b) Trips attracted to a county 0
8
6 10
8 4 Years After
High School Use: Trip rate tables Virginia Tech 6 2 4
0 2 x 10 4 Annual Household
Income ($) 33 of 81 Example of Trip Rate Tables to Predict GA
Demand Virginia Tech 34 of 81 Market Share Models
• Start with a nationallevel picture of the share of an airport • Assume that over time, share of passengers can change or remain
the same as before • For example:  Atlanta handles 5% of the enplanements of the US per
year (695 million in 2000)
 if the number of enplanements in the US is estimated,
then ATL would continue capturing 5% of the total
• These have to use stated preference surveys when studying
multiairport systems Virginia Tech 35 of 81 Econometric Models
• Use of economic variables to predict demand • SE – set of socioeconomic variables (population (current and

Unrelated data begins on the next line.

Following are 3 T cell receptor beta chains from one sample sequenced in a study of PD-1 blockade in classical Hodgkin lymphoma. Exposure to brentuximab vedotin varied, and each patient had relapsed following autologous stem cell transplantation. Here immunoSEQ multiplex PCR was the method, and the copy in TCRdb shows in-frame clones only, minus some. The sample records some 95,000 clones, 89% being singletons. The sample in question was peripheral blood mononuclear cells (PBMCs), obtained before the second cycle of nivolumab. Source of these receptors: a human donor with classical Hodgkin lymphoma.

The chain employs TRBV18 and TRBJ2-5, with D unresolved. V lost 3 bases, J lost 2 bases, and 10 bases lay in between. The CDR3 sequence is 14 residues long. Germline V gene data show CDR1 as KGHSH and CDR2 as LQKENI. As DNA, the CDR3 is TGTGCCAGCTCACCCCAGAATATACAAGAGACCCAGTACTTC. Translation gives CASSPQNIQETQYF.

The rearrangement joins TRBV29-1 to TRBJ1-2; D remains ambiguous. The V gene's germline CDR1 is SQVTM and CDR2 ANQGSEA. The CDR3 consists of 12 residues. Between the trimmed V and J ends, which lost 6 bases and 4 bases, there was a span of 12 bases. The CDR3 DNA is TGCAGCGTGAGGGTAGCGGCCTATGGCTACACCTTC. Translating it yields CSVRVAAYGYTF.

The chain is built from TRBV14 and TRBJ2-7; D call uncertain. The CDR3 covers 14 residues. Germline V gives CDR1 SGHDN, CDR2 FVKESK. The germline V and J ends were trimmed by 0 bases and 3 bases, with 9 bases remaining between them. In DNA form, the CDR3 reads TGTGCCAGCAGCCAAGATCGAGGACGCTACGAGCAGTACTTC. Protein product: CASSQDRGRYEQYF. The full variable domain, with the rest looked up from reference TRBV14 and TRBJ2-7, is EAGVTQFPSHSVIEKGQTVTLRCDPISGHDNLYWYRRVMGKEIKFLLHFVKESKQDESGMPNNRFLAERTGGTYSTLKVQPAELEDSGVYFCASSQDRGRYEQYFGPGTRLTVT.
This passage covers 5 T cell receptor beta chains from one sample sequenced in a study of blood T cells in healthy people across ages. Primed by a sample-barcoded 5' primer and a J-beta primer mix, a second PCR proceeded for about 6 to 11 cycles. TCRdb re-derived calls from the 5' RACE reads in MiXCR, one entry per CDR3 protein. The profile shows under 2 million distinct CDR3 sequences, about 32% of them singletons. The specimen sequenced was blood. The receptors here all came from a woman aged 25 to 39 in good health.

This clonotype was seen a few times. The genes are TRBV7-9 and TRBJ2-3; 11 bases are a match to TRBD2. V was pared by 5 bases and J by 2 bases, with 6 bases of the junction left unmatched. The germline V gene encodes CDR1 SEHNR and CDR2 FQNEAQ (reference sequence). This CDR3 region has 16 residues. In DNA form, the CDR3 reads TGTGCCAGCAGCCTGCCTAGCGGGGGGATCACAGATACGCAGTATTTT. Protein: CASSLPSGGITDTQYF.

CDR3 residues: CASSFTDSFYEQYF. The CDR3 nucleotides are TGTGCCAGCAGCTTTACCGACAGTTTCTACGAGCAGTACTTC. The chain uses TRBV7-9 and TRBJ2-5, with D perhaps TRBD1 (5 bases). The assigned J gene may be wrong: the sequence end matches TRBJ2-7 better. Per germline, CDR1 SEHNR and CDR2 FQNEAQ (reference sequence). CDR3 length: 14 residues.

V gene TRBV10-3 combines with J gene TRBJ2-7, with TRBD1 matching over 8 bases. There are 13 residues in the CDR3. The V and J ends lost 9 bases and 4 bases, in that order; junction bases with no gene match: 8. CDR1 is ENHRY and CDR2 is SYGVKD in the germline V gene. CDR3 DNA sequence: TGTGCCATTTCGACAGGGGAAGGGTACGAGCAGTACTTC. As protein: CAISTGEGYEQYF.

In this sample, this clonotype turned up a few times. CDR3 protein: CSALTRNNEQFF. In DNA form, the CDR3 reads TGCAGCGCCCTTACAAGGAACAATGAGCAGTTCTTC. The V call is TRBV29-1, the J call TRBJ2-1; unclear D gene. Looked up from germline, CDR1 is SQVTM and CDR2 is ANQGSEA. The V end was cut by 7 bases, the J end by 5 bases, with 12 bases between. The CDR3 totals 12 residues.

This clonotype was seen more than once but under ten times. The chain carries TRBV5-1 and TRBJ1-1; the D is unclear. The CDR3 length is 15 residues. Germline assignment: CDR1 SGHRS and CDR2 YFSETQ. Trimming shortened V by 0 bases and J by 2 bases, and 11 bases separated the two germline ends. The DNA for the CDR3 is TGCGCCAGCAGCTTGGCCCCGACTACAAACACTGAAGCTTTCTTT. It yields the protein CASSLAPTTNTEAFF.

forecasted), income, employment, volume of trade, average level
of education,...) • LOS – set of levelofservice variables (service frequencies, total
travel times, departure and arrival schedule, routing, waiting
times, fares, travel costs, schedule reliability, perceived level of
comfort, perceived level of safety, carrier reputation,...) Virginia Tech 36 of 81 General Model
• A general model where demand is a function of socioeconomic
characteristics and the characteristics of the transportation
system can be written in the following general form:
m • D(t) = a ∏ b
S it i i=1 m • D(t) = a ⋅ ∏
i=1 n
bi S it ⋅ ∏ T jt cj j=1 • where: • m  the total number of socioeconomic characteristics, • n the total number of transportation system characteristics, • D(t) – the number of air passenger in year t
Virginia Tech 37 of 81 • Sit  the value of the ith socioeconomic characteristics
in year t • Tjt  the value of the jth transportation system characteristics in
year t • a, bi, cj,  parameters to be estimated Virginia Tech 38 of 81 Choice of Variables in the Model (Sit and Tjt)
Socioeconomic vector Sit (variables)